Improving the quality of life in patients with chronic obstructive pulmonary disease: focus on indacaterol
Gregory J Feldman
S Carolina Pharmaceutical Research, Alliance Biomedical Group International, Spartanburg, SC, USA
Abstract: Chronic obstructive pulmonary disease (COPD) is a common disease in the general population and it places a considerable burden on patients, with the disease negatively affecting quality of life. In practice, patients with COPD generally seek medical attention because of symptoms, particularly breathlessness, and the resulting physical limitations, which affect the health-related quality of life (HR-QOL) in patients. The defining feature of COPD is airflow limitation that causes air trapping and increased hyperinflation as the ventilation rate increases during physical effort. Hyperinflation causes or worsens breathlessness as breathing becomes inefficient, with the end result being an avoidance of physical exertion and a cycle of increasing dyspnea caused by inactivity and deconditioning, with deleterious effects on HR-QOL. Current published guidelines for COPD state that the goals of pharmacologic therapy should be to control symptoms, improve health status and exercise tolerance, and reduce the frequency of COPD exacerbations. Effective and sustained bronchodilation has emerged as a key strategy for improving dyspnea and ability to exercise. As there is no cure for COPD, a major goal of treatment and of research into new therapies is to improve HR-QOL in COPD patients.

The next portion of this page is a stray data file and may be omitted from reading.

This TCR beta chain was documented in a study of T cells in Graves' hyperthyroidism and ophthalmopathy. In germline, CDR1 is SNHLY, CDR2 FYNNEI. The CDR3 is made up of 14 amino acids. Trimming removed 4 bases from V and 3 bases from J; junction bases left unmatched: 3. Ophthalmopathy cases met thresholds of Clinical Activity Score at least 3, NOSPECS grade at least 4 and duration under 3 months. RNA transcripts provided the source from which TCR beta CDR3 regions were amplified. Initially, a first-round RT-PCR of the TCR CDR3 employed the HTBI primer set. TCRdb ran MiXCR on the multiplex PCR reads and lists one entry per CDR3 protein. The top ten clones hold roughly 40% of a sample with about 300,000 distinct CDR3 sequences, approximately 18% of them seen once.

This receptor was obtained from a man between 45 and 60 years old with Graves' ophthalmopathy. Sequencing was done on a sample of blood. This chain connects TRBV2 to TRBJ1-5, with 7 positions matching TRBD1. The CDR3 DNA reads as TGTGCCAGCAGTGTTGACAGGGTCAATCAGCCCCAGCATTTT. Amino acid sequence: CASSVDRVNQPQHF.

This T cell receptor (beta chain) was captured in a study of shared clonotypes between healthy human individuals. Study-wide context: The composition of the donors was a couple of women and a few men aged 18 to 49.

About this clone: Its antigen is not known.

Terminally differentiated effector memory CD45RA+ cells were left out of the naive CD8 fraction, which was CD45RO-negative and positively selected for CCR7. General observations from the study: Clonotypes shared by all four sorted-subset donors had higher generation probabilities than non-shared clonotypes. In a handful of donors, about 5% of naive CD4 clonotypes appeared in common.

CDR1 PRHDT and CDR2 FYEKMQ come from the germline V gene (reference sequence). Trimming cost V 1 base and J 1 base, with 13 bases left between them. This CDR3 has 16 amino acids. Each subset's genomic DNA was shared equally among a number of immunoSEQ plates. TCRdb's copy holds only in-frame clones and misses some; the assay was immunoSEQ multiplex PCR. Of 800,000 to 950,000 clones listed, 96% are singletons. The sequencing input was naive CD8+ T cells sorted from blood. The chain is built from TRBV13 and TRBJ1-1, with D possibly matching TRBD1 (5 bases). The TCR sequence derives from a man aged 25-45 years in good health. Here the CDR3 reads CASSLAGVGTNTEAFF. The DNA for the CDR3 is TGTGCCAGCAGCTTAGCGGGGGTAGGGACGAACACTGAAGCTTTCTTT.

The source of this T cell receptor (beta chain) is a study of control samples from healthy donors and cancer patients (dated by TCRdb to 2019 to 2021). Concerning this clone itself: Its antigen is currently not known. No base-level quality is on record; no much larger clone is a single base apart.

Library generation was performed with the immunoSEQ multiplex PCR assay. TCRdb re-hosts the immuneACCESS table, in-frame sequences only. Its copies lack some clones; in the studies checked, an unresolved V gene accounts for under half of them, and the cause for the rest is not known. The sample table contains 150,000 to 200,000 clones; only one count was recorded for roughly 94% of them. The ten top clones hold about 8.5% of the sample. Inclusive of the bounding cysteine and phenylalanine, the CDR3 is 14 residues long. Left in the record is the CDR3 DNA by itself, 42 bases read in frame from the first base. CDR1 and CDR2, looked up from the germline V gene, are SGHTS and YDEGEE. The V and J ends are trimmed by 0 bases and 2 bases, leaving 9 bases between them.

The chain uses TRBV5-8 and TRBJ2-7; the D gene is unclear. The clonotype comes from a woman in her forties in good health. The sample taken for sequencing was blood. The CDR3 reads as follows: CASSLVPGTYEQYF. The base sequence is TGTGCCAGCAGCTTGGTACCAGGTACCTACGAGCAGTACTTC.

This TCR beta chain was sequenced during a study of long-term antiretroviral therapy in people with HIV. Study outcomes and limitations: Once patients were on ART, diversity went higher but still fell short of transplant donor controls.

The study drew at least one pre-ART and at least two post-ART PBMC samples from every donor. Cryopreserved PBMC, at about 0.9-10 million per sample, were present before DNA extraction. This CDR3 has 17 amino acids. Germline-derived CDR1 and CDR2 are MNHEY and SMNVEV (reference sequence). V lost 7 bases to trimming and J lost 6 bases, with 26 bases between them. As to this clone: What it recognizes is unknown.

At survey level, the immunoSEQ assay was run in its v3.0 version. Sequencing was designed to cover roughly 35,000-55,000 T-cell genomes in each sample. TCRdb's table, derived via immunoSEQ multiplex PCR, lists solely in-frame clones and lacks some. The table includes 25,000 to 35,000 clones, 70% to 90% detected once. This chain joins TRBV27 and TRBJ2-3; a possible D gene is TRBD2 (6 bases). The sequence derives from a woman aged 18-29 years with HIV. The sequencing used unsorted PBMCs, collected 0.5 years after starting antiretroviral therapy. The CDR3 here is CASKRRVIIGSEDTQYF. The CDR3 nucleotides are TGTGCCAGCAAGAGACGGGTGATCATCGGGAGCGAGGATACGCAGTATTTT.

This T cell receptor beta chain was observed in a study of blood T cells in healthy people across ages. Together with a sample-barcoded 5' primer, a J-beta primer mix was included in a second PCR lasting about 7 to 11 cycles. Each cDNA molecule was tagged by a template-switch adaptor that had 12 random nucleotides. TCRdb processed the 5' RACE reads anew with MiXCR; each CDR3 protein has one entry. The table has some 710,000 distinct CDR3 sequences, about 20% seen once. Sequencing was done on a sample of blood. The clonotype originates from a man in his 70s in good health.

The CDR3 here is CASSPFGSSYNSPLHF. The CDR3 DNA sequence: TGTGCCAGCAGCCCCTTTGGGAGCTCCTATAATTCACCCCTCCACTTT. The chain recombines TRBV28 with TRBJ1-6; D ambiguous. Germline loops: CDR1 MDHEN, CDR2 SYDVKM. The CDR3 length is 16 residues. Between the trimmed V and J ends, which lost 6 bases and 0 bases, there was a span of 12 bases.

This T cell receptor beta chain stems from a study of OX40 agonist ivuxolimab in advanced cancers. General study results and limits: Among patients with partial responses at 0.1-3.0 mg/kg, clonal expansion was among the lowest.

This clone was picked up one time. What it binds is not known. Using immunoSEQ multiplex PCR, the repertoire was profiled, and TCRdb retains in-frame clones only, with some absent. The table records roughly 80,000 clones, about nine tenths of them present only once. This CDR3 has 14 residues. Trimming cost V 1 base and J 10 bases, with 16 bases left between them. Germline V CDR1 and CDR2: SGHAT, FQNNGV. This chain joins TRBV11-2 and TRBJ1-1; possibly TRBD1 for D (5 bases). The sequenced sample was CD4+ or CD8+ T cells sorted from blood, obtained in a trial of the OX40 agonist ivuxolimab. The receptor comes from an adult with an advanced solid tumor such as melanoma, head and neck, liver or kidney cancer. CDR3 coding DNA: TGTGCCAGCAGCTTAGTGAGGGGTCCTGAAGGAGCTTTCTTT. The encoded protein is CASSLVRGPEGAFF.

Conclusion: More recently, indacaterol, an inhaled ultra-long-acting β2-agonist (24-hour action), has been approved in many countries at different doses (between 75 and 300 µg once daily) for treatment of patients with stable but symptomatic COPD. The aim of this review was to explore once-daily indacaterol clinical data as related to improvement in HR-QOL in COPD. Indacaterol studies have shown significant improvements in lung function of COPD patients, and these improvements have also translated into clinically meaningful improvements in patient symptoms and HR-QOL.
Keywords: airflow limitation, bronchodilation, long-acting β2-agonist, COPD
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